… awkwardly meeting new team members for the first time:
Before my first leg:
Thinking about roadkill:
During the mid-race shower:
… awkwardly meeting new team members for the first time:
Before my first leg:
Thinking about roadkill:
During the mid-race shower:
Something very awesome is happening this weekend and no, it’s not just me obsessively stalking the forecast for Ragnar Chicago. No, June 1 is the launch of Kindrunner.com, a site that bills itself as a revolutionary new way to handle the purchase of new running shoes, and the repurposing of old ones.
Joe from Kindrunner.com was, ahem, kind enough to answer some of my questions about the site.
Lindsay: Tell me a little about the site and what makes it so different.
Joe: Kindrunner is the only place on the web where runners can trade in their old running shoes for new shoes. What we are looking to do is to take shoes that would normally go into landfills or in someones closet and re-purpose them, give them to someone who would greatly value them. I think of it like this: “Your old shoes may not last another long run, but they would go the distance in changing someone else’s life for the better.”
Lindsay: That sounds great. But of course I gotta ask, what’s in it for me?
Joe: Runners receive Kindness Cash Rewards for every shoe they send to us. We in turn give those old shoes do our shoe donation partners including Soles 4 Souls. The runners received a credit that they can apply to anything on our site. We have Free 3 Way Shipping that allows a runner to both return product if they change their mind and send their old shoes to us for free.
Video Break! What is Kindrunner.com?
Lindsay: What else does Kindrunner.com do?
Joe: I can’t stress enough that NO-ONE is going to be doing what we are doing. Our goal is to bring the knowledge of a local-running shop to your fingertips online. We are a group of runners who have a combined 40+ years working in the industry. In short we are all passionate runners who know that there is a better way to do things online.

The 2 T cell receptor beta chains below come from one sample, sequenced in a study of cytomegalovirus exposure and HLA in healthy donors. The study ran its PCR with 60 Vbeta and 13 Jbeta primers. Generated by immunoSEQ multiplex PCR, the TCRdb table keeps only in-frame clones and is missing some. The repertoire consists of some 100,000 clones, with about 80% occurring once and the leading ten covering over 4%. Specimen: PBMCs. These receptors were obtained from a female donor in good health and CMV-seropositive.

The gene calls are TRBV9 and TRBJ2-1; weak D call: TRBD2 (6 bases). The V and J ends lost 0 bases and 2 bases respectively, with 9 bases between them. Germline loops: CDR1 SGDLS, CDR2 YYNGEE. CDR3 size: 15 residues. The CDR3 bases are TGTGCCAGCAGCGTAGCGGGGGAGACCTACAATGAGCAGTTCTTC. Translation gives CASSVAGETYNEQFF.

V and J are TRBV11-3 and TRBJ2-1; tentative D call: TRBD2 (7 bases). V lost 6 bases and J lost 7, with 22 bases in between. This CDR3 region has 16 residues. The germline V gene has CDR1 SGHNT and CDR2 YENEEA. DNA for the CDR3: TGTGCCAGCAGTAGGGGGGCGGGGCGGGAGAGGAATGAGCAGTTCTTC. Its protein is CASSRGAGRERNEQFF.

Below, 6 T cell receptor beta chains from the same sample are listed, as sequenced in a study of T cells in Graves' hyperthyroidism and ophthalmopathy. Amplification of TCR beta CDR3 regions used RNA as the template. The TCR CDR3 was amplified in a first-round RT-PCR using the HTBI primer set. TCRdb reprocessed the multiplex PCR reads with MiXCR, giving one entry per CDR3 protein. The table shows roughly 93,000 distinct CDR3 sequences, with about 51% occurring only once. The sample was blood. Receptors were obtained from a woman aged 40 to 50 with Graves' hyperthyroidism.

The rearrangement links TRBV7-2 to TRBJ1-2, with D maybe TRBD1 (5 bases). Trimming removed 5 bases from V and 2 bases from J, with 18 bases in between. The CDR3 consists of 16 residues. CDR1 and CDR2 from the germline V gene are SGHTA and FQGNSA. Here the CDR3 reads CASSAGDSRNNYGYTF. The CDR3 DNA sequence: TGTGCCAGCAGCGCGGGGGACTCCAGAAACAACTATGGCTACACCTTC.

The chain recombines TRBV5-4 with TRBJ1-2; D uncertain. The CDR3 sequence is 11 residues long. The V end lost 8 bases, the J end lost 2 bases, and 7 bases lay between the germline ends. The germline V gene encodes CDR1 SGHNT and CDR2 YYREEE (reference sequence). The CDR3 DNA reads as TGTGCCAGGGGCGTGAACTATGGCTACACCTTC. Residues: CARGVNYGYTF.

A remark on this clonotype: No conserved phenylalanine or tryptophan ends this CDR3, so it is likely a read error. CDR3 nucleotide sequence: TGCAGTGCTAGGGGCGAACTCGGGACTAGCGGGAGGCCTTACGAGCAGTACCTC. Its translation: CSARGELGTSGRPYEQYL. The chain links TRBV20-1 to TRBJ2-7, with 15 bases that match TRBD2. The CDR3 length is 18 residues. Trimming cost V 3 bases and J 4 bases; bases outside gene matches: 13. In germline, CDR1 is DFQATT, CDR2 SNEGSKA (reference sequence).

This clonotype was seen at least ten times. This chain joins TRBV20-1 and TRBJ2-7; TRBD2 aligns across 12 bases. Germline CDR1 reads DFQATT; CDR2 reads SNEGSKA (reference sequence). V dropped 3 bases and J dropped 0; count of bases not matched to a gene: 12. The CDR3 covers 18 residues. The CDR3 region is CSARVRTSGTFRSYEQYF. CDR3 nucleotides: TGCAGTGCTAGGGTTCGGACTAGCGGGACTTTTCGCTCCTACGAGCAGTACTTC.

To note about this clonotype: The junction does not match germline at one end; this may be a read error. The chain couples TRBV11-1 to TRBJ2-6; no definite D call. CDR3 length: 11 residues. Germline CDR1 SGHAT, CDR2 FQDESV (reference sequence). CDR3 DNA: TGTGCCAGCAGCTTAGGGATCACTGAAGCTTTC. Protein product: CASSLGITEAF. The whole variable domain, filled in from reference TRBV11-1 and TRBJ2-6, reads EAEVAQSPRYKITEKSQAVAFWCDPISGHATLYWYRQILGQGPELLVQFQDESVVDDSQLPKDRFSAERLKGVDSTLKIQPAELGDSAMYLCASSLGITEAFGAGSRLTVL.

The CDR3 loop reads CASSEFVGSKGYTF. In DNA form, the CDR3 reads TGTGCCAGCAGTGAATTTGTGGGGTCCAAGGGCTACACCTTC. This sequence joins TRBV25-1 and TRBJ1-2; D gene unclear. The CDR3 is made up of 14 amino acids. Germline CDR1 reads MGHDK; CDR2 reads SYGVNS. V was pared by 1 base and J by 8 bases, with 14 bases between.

We have a virtual running shop on the site that includes a staff product review for every product. I think you will find them both informative and funny.
Lindsay: See for yourself:
Asics GT-2000 Review
Garmin 610 Review:
Joe: We also know that there are millions of running shoes that go into the trash yearly, and think we can do something better with those shoes. There are tens of millions of people around the world who would get years of use our of the shoes that most of us consider to be trashed… we also think that people should be rewarded for helping others, hence the kindness cash idea!
Lindsay: How did you come up with the idea?
Joe: I own a few running stores in NJ and have been collecting shoes for various charitable causes for years. I just wanted to find a way to help more people. Great running shops do something very special that can not be easily duplicated (case in point, you know this if you have tried a new running store in the last few years) so we wanted to combine the idea of expert advise and helping others in need. We found some willing partners in Soles 4 Souls and the More Foundation Group who agreed to helps us recycle the customers boxes and get the shoes directly to people in need and support projects that help people in places where they need assistance the most.
Lindsay: What happens to the shoes and packaging materials?
Joe: All of the old running shoes are shipped directly to our shoe donation partners distribution centers where the boxes and paper are recycled properly and the shoes are sent to to people in need in counties like Haiti and those in Western Africa among others. In some cases shoes are given to people in need in the US.
Lindsay: Sounds good. But, what happens if a new runner doesn’t have a pair of old running shoes?
Joe: If you do not have old running shoes we accept other rubber soled shoes that are not designed to be worn as dress shoes. For every pair you purchase from kind runner, you can send back an old pair.
Lindsay: Has anyone mentioned how much this sounds like Toms? Is this the same or different?
Joe: It is different in a very positive way. We applaud the good work they do, however for ever pair or shoes purchased (and thus manufactured) they create a mother pair to give to to someone. This helps the person in need, but it also doubles the carbon foot print of the company in one transaction. At Kindrunner we simply repurpose your old running shoes, giving them to non-runners who need them for basic transportation and protection from injury and disease. We stretch a single carbon foot print to its maximum potential. We believe that thoughtful and educated runners all over the country will relate to our movement and want to be a Kindrunner.